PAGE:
Women's Evening Clothes in 1899

Written by linda harris
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Women's Evening Clothes in 1899
Lace was a popular material for evening dresses in the late 1800s. (Brand X Pictures/Brand X Pictures/Getty Images)

Women's fashion became more relaxed toward the end of the 19th century. An increasing number of women began working during the Industrial Revolution, meaning that daywear had to be practical and functional. In the case of working-class women, eveningwear consisted of adding jewellery and a shawl to be dressed up. For members of the high society, however, there was still a rigid dress code in place for social outings, although shapes became softer and more suited to a woman's natural curves.


Toward the end of the 19th century, women's silhouettes became less exaggerated. Skirts were not as full as they had been in previous decades, nor were they crinoline. Skirts would gather tightly around the waist and would then fall over the hips in an A-line shape, and they were full length; ankle-length skirts didn't appear until the 20th century. Tight corsets were still very much in use, although they were a little less restrictive. Sleeves became hugely puffy in the 19th century; they decreased in size by the late 1890s, but it was fashionable to have small puffs on the shoulders rather than billowing sleeves.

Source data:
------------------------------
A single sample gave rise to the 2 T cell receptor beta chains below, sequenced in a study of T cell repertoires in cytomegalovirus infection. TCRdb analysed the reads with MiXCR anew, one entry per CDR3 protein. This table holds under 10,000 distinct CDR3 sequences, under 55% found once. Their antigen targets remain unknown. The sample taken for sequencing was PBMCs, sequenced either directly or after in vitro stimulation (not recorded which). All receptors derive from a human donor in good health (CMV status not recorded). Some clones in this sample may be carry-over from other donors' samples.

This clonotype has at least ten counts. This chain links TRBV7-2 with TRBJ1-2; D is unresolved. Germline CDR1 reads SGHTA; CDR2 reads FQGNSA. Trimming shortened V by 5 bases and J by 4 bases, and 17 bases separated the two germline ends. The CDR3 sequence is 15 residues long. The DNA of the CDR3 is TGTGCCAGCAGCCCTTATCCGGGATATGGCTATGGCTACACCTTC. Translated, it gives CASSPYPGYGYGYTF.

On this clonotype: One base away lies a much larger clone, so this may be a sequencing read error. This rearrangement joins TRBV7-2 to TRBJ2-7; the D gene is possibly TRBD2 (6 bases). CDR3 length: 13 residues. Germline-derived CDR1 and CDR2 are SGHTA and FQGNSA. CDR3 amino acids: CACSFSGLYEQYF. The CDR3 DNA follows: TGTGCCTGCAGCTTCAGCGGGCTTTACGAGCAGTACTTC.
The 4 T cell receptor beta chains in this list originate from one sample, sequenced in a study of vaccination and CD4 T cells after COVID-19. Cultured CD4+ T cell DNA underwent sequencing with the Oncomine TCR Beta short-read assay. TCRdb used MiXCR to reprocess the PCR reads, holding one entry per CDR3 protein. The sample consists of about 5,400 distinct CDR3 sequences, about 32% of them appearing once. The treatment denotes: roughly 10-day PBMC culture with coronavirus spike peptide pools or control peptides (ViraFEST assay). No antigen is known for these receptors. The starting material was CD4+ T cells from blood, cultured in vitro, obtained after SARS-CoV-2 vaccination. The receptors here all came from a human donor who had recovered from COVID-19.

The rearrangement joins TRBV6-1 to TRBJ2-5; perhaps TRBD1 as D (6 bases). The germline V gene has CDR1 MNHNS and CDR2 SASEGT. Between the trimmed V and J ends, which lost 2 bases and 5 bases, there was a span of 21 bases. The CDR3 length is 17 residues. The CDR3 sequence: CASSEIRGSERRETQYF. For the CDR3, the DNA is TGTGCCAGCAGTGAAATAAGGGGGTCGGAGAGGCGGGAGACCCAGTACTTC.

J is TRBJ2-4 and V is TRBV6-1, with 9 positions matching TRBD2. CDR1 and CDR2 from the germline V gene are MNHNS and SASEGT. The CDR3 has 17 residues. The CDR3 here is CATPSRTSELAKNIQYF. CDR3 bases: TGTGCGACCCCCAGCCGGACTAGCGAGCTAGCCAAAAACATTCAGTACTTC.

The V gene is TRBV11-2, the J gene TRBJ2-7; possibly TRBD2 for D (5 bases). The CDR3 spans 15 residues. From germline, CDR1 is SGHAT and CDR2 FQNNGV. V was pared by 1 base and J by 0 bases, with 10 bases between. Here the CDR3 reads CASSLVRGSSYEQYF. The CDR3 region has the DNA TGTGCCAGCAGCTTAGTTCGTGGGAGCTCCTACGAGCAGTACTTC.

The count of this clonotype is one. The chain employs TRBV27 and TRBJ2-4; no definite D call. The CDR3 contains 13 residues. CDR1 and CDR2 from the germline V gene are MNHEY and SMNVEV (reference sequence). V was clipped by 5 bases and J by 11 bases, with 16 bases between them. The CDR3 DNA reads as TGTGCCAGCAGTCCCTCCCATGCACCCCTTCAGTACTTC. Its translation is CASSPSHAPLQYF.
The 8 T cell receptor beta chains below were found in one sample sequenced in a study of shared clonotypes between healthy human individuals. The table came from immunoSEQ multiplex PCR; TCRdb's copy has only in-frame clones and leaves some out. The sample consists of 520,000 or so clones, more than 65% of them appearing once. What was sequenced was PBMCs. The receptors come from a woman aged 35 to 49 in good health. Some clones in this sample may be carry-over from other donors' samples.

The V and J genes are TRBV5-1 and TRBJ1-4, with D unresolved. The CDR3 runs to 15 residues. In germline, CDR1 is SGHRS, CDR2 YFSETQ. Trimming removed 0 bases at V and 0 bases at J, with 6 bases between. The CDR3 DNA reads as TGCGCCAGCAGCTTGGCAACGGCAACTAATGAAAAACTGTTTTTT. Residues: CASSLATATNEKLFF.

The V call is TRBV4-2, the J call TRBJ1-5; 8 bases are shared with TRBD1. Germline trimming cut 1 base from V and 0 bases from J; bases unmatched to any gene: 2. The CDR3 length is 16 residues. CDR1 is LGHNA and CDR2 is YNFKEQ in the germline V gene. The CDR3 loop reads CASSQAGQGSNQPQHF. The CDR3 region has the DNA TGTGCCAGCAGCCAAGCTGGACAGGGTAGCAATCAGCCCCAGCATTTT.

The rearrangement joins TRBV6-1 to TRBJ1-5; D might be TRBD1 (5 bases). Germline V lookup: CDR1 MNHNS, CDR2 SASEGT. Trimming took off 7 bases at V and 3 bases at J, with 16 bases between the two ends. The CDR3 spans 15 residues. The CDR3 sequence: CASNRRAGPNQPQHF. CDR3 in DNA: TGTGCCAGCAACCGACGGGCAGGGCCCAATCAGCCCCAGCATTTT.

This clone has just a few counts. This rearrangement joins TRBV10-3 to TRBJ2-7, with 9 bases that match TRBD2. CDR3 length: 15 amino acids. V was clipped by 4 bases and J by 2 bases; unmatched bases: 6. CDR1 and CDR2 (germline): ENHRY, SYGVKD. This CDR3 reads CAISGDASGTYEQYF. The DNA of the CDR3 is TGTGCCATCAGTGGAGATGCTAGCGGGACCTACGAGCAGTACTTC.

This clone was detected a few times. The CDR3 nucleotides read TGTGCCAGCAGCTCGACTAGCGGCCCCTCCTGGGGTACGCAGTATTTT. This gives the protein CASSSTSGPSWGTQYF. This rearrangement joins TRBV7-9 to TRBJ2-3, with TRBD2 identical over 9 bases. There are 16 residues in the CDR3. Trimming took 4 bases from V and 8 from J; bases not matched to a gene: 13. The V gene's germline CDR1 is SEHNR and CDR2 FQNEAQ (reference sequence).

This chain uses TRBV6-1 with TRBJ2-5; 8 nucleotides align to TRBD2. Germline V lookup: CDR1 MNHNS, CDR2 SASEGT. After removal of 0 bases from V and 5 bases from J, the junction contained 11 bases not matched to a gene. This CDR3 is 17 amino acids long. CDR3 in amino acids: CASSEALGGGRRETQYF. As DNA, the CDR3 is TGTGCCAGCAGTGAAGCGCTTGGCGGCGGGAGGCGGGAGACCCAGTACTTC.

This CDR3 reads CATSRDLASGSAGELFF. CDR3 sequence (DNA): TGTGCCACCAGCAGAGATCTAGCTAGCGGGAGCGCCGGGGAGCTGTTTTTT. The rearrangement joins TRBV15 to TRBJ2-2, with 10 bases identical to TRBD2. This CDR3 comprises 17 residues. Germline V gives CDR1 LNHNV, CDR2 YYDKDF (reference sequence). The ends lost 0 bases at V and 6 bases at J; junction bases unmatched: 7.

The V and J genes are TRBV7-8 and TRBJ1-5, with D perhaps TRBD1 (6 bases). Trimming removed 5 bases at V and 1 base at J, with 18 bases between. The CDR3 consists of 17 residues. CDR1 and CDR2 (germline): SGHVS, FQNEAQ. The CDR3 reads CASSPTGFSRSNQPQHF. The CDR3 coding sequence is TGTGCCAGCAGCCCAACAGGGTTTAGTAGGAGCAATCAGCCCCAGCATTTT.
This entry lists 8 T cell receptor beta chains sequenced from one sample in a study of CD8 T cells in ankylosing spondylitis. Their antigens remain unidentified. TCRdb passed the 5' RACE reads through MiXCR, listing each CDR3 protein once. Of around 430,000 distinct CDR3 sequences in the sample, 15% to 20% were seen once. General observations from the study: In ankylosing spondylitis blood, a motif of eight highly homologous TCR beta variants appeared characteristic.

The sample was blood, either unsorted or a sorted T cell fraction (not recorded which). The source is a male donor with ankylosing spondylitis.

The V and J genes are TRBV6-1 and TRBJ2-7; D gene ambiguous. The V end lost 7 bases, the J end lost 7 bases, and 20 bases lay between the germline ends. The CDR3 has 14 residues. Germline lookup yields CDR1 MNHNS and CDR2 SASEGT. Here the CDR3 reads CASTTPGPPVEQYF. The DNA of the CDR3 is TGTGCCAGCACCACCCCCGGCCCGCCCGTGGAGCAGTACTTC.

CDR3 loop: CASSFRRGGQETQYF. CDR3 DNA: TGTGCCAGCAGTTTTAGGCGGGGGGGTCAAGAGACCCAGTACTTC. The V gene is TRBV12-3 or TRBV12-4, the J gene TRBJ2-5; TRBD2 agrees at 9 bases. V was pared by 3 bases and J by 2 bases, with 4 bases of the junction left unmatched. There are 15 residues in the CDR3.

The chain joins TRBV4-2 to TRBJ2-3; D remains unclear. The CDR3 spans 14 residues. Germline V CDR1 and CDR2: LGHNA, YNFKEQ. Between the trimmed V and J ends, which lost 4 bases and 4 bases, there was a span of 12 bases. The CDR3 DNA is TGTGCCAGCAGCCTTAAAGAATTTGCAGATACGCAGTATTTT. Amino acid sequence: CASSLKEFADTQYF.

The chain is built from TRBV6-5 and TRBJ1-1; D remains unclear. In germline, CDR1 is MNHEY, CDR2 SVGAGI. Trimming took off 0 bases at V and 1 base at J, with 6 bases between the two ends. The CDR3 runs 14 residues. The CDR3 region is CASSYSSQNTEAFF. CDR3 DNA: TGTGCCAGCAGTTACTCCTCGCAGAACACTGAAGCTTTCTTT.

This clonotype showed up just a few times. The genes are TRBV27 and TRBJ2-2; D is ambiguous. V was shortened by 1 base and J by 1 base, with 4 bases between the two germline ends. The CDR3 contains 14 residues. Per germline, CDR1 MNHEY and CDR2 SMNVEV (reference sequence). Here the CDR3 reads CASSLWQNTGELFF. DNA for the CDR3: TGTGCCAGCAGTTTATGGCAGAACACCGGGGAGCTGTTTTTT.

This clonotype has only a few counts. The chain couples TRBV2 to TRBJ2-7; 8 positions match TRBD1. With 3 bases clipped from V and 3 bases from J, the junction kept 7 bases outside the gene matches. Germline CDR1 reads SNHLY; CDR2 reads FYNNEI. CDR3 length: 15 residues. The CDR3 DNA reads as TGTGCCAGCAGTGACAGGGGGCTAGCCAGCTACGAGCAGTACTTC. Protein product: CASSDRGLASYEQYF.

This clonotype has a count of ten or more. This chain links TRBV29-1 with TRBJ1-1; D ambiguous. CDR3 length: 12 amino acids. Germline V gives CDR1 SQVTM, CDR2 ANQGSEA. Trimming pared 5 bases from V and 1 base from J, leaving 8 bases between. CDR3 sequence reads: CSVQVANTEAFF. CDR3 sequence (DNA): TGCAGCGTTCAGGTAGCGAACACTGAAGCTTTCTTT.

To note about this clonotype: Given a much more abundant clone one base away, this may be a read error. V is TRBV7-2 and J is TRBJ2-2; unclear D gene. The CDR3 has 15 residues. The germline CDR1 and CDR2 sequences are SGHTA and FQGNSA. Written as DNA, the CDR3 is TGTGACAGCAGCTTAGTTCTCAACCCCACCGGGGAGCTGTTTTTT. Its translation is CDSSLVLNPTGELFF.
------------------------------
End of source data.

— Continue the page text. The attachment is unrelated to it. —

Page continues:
While eveningwear was still very elaborate -- featuring décolletage, wasplike waists and skirts with trains -- the acceptability of women participating in sports meant that women's clothing generally became more relaxed. Uncorseted "tea gowns," which were previously only worn around the house, became acceptable for social occasions.


Where bonnets were once the height of fashion, from the 1890s on they were worn exclusively by elderly ladies. They were replaced by wide-brimmed hats and were worn high on the head, adding height. Feathers, flowers and even birds made from fabric were used as adornments.


Gloves were a very important part of a woman's outfit for the evening. These were made from kid leather and reached the elbow. Jewellery such as brooches and earrings were worn as standard but were smaller than they had been in previous decades. Small evening bags were hung from the waist with a decorative belt.

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